When the officers were first to be elected, the Robes were visiting in Ohio. His name was put on the Republican Ticket, for Superintendent of  Schools in Okmulgee county. They didn't know what politics he had, whether he was Republican or Democrat. He told them that he didn't want it as there was no money in it and he had a job. They said his name would make the party stronger and to please let his name stay so he did, but he didn't ask a soul to vote for him and the other man worked hard to get elected. Mr. Robe was elected by a large majority and he thinks that was a real honor. He didn't serve however.

[Submitter's Notes: A history of the Robe family and their missionary work in Oklahoma is an article entitled "The Robe Family--Missionaries," by Ora Eddelman Reed, "Chronicles of Oklahoma" vol. 26 (1948), pp. 301-312. Includes portraits.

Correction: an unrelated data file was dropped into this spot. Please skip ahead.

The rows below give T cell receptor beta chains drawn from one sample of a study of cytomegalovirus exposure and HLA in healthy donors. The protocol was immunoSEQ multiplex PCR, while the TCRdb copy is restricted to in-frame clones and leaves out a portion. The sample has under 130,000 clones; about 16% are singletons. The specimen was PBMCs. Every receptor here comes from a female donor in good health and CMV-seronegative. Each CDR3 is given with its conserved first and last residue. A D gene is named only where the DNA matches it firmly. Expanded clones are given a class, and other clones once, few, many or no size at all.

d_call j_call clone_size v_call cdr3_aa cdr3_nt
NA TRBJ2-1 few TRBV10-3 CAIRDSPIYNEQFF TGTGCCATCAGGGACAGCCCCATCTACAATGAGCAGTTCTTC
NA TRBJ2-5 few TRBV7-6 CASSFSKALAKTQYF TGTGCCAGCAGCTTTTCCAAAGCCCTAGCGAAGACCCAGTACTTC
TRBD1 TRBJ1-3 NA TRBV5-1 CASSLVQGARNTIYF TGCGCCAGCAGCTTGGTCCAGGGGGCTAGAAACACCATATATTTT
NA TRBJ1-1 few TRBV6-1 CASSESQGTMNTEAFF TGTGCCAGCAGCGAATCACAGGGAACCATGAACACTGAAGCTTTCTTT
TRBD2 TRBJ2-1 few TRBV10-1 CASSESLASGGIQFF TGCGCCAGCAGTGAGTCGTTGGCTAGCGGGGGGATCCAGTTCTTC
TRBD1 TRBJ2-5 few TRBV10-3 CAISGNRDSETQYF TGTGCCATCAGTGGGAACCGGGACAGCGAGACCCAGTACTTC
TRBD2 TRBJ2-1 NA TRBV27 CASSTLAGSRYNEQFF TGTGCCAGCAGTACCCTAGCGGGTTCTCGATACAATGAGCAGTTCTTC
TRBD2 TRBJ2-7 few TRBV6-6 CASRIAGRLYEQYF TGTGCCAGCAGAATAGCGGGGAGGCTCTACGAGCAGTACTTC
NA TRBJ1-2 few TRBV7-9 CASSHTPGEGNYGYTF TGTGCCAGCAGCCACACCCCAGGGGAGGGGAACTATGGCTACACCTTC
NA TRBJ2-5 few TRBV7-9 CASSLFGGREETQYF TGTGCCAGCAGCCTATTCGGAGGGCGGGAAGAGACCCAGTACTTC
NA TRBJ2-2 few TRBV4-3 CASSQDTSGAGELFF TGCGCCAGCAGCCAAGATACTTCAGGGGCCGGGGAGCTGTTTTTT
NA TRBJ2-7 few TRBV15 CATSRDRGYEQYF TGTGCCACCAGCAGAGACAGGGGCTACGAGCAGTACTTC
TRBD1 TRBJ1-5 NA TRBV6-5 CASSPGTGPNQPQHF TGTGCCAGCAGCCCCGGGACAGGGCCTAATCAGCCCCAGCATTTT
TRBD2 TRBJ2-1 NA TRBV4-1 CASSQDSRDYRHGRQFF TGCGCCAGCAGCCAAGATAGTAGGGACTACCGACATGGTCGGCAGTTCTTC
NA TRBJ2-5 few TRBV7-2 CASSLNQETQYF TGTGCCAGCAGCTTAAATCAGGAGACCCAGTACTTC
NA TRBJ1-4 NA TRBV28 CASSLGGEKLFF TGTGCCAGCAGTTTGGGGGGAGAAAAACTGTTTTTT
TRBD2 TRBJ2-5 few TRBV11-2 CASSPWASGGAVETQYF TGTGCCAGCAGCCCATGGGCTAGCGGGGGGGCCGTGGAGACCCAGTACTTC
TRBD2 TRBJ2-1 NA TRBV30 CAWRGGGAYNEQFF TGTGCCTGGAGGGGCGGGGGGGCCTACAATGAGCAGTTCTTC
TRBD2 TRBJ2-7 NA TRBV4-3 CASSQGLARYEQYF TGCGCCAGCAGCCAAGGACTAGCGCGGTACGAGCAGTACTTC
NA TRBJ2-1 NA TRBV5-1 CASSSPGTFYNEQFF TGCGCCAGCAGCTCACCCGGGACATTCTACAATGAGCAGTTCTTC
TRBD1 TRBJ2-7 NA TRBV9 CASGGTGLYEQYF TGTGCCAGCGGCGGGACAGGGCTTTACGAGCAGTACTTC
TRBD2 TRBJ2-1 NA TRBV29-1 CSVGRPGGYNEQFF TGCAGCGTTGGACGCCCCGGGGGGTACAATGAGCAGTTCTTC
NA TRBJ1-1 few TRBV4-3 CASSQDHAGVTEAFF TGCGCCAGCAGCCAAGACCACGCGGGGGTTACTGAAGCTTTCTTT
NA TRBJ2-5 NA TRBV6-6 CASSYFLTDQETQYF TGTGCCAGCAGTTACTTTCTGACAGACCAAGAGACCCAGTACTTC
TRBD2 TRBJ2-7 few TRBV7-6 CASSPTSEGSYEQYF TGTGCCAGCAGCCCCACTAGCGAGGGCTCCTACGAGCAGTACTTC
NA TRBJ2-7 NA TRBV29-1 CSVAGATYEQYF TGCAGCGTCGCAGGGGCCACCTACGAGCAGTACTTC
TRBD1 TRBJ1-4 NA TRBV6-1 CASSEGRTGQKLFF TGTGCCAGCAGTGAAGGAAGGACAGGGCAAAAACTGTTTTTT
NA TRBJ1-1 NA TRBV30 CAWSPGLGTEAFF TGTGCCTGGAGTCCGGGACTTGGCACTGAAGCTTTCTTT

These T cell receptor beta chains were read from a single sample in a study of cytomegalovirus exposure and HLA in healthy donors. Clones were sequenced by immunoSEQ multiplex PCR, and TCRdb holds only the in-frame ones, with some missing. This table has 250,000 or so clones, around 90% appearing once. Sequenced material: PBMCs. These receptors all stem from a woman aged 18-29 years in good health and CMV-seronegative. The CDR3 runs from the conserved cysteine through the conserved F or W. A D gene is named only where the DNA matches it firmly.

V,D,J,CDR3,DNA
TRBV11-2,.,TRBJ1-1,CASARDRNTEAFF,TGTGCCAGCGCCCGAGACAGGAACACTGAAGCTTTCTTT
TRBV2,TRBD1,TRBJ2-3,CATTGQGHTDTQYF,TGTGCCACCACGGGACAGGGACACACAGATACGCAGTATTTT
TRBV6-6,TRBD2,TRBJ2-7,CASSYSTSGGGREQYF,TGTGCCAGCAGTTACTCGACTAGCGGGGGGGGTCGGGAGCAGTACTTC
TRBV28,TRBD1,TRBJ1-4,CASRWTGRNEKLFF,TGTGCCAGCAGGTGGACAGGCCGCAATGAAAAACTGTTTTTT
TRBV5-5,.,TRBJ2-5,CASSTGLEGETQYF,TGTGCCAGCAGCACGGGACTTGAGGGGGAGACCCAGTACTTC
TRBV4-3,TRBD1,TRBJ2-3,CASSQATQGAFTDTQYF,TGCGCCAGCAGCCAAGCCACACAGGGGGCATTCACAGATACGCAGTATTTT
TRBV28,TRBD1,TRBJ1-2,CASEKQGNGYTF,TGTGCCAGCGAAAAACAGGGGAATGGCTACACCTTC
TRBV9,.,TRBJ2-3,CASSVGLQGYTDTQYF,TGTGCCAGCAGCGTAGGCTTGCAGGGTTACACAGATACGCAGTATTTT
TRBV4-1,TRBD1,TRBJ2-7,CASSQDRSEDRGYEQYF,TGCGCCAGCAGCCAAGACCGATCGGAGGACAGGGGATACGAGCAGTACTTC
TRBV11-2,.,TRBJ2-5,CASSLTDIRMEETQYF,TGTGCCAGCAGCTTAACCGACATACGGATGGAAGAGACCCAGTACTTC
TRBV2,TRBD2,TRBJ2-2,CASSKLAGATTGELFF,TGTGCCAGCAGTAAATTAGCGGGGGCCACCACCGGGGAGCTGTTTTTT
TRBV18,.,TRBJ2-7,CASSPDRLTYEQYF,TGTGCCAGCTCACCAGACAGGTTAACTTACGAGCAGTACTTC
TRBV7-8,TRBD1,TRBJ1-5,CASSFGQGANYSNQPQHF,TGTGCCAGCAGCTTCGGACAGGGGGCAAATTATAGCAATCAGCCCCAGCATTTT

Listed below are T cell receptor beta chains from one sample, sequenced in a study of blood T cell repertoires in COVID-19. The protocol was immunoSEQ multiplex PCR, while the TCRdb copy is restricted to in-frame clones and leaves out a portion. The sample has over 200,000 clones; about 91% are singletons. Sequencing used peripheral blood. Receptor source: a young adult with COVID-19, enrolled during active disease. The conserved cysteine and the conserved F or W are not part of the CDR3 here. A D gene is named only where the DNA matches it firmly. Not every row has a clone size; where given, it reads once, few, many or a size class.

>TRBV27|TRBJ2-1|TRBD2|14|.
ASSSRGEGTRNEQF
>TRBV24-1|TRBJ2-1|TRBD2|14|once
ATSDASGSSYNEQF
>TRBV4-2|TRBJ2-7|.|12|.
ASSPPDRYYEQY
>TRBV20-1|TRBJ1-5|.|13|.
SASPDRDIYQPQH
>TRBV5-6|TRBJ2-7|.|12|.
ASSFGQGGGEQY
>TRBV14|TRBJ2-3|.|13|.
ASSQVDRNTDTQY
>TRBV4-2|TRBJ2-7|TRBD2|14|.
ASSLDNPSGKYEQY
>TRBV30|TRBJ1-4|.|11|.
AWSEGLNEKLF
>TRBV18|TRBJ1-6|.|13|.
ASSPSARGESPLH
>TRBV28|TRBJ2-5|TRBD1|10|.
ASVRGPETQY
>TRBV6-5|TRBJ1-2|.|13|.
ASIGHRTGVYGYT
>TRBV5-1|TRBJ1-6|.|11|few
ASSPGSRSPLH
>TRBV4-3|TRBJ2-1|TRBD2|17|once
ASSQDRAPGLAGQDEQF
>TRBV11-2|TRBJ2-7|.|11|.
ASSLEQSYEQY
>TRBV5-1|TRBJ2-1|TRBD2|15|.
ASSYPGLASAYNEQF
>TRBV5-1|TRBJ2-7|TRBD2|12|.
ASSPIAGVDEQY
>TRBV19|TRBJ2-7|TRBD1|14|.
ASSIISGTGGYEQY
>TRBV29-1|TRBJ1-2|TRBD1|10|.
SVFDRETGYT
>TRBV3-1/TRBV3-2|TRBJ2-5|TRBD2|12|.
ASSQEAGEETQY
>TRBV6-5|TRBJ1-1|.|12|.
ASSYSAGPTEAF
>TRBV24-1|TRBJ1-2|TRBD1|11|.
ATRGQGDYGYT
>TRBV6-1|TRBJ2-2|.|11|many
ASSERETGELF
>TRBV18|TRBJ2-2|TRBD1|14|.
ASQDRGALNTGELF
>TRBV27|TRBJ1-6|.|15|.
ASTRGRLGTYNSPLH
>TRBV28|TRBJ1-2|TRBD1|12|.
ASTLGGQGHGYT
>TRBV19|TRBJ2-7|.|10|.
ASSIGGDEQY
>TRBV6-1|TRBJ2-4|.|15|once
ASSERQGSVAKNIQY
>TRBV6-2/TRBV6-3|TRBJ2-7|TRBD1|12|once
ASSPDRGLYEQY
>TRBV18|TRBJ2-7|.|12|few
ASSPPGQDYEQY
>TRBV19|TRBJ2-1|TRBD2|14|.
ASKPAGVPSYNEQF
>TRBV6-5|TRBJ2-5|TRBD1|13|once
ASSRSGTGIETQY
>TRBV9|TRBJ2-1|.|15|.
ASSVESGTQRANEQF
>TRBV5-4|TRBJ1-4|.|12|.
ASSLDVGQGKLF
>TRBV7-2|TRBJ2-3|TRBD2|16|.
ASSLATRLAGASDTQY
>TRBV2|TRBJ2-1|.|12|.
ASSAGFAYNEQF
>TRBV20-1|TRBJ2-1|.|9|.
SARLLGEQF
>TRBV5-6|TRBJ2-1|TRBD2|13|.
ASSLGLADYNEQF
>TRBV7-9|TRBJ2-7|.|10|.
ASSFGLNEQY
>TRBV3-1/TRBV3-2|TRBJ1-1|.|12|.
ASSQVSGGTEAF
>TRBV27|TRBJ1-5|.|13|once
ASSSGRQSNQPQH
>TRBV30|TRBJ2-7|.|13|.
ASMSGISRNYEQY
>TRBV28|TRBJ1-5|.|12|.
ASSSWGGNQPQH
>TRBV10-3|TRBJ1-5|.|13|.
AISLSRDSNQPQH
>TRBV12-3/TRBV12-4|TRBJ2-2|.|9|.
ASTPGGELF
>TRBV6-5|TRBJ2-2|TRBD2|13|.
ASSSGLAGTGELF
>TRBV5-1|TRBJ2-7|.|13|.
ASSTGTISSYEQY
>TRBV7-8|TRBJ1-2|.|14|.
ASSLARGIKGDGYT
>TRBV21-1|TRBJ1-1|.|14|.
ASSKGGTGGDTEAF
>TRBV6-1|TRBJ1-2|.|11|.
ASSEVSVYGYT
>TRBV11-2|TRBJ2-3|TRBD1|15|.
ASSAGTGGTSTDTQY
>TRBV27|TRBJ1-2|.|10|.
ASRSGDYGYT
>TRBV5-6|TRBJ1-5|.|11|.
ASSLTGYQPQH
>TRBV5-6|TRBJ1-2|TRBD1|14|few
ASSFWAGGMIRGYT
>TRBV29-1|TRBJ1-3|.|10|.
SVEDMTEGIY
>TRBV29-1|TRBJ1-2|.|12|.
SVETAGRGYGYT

John Miles Robe born 31 March 1872 probably in Cumberland Co., Ill. died 14 April 1937 Tulsa, Okla.

Father: William Bay Robe born 22 March 1839 Ohio, probably Guernsey County died 11 Jan 1911 Okmulgee, Okla.

Mother: Sarah Marie Hunter born 1 March 1835 Ohio, probably Guernsey County died 8 Oct 1917

Sister: Maria Frances Robe (mentioned in article) born 15 April 1869 probably in Cumberland Co., Ill. never married died 30 April 1945 Muskogee, Okla.

Wife: Wilemma Blanche Laughlin (second cousin of John Miles Robe) born 6 Sep 1872 Ohio, probably Guernsey County died after 1948 last residence Oklahoma City]

Submitted to OKGenWeb by Margaret Robe Summitt, csummitt@gte.net  June 2001.